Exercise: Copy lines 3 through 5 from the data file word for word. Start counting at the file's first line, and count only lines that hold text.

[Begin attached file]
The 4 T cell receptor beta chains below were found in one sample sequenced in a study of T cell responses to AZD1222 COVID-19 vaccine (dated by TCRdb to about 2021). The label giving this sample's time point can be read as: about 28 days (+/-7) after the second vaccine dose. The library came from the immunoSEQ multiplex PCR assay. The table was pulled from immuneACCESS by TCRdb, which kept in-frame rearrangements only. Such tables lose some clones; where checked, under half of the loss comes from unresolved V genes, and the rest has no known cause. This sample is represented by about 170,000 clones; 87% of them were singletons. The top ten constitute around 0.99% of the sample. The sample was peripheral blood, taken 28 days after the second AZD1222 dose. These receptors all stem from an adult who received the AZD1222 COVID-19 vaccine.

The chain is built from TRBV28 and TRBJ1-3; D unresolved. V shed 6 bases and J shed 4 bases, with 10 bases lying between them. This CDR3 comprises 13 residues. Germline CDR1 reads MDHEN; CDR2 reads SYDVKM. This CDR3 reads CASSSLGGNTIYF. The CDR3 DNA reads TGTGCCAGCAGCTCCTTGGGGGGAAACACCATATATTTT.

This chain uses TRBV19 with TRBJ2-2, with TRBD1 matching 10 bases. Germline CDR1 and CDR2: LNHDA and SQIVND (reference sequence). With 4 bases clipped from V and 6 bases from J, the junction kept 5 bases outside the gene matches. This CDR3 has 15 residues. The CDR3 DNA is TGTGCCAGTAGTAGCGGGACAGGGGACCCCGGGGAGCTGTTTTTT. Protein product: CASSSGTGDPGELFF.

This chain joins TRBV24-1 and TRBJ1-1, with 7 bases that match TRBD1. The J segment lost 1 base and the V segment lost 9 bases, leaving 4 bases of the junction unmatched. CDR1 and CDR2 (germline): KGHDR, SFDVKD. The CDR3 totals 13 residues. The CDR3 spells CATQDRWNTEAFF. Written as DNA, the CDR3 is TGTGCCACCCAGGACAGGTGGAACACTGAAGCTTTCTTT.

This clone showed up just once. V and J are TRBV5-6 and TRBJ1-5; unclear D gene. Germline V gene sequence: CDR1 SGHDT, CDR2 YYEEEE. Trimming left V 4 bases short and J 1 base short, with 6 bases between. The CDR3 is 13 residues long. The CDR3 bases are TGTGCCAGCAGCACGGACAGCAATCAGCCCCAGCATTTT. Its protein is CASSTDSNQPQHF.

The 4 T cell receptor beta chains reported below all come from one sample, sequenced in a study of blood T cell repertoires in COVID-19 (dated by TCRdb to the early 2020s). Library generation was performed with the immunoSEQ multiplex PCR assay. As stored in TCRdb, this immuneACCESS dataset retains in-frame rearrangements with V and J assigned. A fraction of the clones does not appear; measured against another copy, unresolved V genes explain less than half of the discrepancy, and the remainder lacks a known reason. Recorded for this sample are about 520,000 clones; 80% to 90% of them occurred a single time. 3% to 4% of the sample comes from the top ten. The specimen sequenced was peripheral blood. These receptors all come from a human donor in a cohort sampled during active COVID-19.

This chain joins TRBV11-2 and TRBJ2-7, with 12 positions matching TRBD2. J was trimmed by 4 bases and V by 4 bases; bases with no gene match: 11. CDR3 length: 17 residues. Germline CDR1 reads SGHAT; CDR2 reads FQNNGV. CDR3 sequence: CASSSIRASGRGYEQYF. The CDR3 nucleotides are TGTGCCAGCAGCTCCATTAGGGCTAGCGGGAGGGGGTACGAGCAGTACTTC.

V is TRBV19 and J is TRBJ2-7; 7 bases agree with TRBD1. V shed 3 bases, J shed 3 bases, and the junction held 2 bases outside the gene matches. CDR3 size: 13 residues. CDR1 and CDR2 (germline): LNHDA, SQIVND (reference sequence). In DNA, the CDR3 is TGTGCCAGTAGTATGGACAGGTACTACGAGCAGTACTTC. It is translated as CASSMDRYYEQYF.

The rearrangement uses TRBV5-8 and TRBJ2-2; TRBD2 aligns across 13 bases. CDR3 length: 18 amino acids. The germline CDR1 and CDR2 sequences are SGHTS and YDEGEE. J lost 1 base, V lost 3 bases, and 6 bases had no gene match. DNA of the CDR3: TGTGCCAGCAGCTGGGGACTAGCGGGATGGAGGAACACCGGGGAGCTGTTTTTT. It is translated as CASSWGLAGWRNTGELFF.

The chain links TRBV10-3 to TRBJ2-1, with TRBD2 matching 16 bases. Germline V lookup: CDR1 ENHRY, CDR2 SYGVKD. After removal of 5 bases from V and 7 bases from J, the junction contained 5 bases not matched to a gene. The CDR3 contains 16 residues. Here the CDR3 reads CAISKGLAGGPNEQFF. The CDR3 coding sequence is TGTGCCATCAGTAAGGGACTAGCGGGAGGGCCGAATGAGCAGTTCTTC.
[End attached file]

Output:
This chain uses TRBV19 with TRBJ2-2, with TRBD1 matching 10 bases. Germline CDR1 and CDR2: LNHDA and SQIVND (reference sequence). With 4 bases clipped from V and 6 bases from J, the junction kept 5 bases outside the gene matches. This CDR3 has 15 residues. The CDR3 DNA is TGTGCCAGTAGTAGCGGGACAGGGGACCCCGGGGAGCTGTTTTTT. Protein product: CASSSGTGDPGELFF.

This chain joins TRBV24-1 and TRBJ1-1, with 7 bases that match TRBD1. The J segment lost 1 base and the V segment lost 9 bases, leaving 4 bases of the junction unmatched. CDR1 and CDR2 (germline): KGHDR, SFDVKD. The CDR3 totals 13 residues. The CDR3 spells CATQDRWNTEAFF. Written as DNA, the CDR3 is TGTGCCACCCAGGACAGGTGGAACACTGAAGCTTTCTTT.

This clone showed up just once. V and J are TRBV5-6 and TRBJ1-5; unclear D gene. Germline V gene sequence: CDR1 SGHDT, CDR2 YYEEEE. Trimming left V 4 bases short and J 1 base short, with 6 bases between. The CDR3 is 13 residues long. The CDR3 bases are TGTGCCAGCAGCACGGACAGCAATCAGCCCCAGCATTTT. Its protein is CASSTDSNQPQHF.